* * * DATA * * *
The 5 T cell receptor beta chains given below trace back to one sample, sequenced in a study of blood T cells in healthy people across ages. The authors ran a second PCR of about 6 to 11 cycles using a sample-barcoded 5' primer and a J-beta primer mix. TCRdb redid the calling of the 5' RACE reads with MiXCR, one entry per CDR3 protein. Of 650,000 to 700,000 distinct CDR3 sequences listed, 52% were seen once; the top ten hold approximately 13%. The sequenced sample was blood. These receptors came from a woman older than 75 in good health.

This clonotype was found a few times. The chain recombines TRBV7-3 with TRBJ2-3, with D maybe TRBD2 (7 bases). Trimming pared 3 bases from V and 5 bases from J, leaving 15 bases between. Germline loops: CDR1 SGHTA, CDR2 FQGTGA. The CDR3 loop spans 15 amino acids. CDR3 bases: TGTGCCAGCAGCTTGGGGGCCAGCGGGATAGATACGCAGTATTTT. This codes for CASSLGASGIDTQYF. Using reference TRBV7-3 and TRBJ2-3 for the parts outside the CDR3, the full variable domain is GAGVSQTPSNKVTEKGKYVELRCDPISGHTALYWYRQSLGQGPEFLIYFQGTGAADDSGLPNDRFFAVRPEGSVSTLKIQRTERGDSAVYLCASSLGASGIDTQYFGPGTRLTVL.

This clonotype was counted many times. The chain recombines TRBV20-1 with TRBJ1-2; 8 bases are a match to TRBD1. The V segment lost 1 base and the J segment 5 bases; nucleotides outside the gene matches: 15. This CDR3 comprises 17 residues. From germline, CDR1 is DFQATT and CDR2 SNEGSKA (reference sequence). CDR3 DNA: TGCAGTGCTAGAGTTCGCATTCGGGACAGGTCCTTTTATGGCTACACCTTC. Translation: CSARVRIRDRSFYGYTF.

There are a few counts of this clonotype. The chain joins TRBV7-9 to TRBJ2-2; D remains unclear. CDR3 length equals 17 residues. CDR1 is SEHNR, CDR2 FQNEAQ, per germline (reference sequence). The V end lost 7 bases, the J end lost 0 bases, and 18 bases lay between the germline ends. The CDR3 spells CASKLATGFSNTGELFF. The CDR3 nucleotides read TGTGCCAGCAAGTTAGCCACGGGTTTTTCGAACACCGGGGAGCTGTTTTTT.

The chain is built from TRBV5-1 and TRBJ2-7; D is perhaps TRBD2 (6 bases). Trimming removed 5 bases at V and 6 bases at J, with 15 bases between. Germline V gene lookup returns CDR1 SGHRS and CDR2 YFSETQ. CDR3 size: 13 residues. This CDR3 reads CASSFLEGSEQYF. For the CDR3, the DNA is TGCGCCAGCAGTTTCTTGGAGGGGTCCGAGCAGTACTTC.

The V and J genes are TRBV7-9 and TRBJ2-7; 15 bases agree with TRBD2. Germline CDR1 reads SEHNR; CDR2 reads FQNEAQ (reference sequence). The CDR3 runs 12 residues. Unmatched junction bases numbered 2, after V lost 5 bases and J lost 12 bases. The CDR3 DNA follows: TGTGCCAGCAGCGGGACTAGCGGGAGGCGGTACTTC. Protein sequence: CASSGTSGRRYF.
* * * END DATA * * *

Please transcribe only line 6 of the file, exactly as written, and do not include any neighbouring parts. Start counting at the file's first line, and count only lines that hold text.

The V and J genes are TRBV7-9 and TRBJ2-7; 15 bases agree with TRBD2. Germline CDR1 reads SEHNR; CDR2 reads FQNEAQ (reference sequence). The CDR3 runs 12 residues. Unmatched junction bases numbered 2, after V lost 5 bases and J lost 12 bases. The CDR3 DNA follows: TGTGCCAGCAGCGGGACTAGCGGGAGGCGGTACTTC. Protein sequence: CASSGTSGRRYF.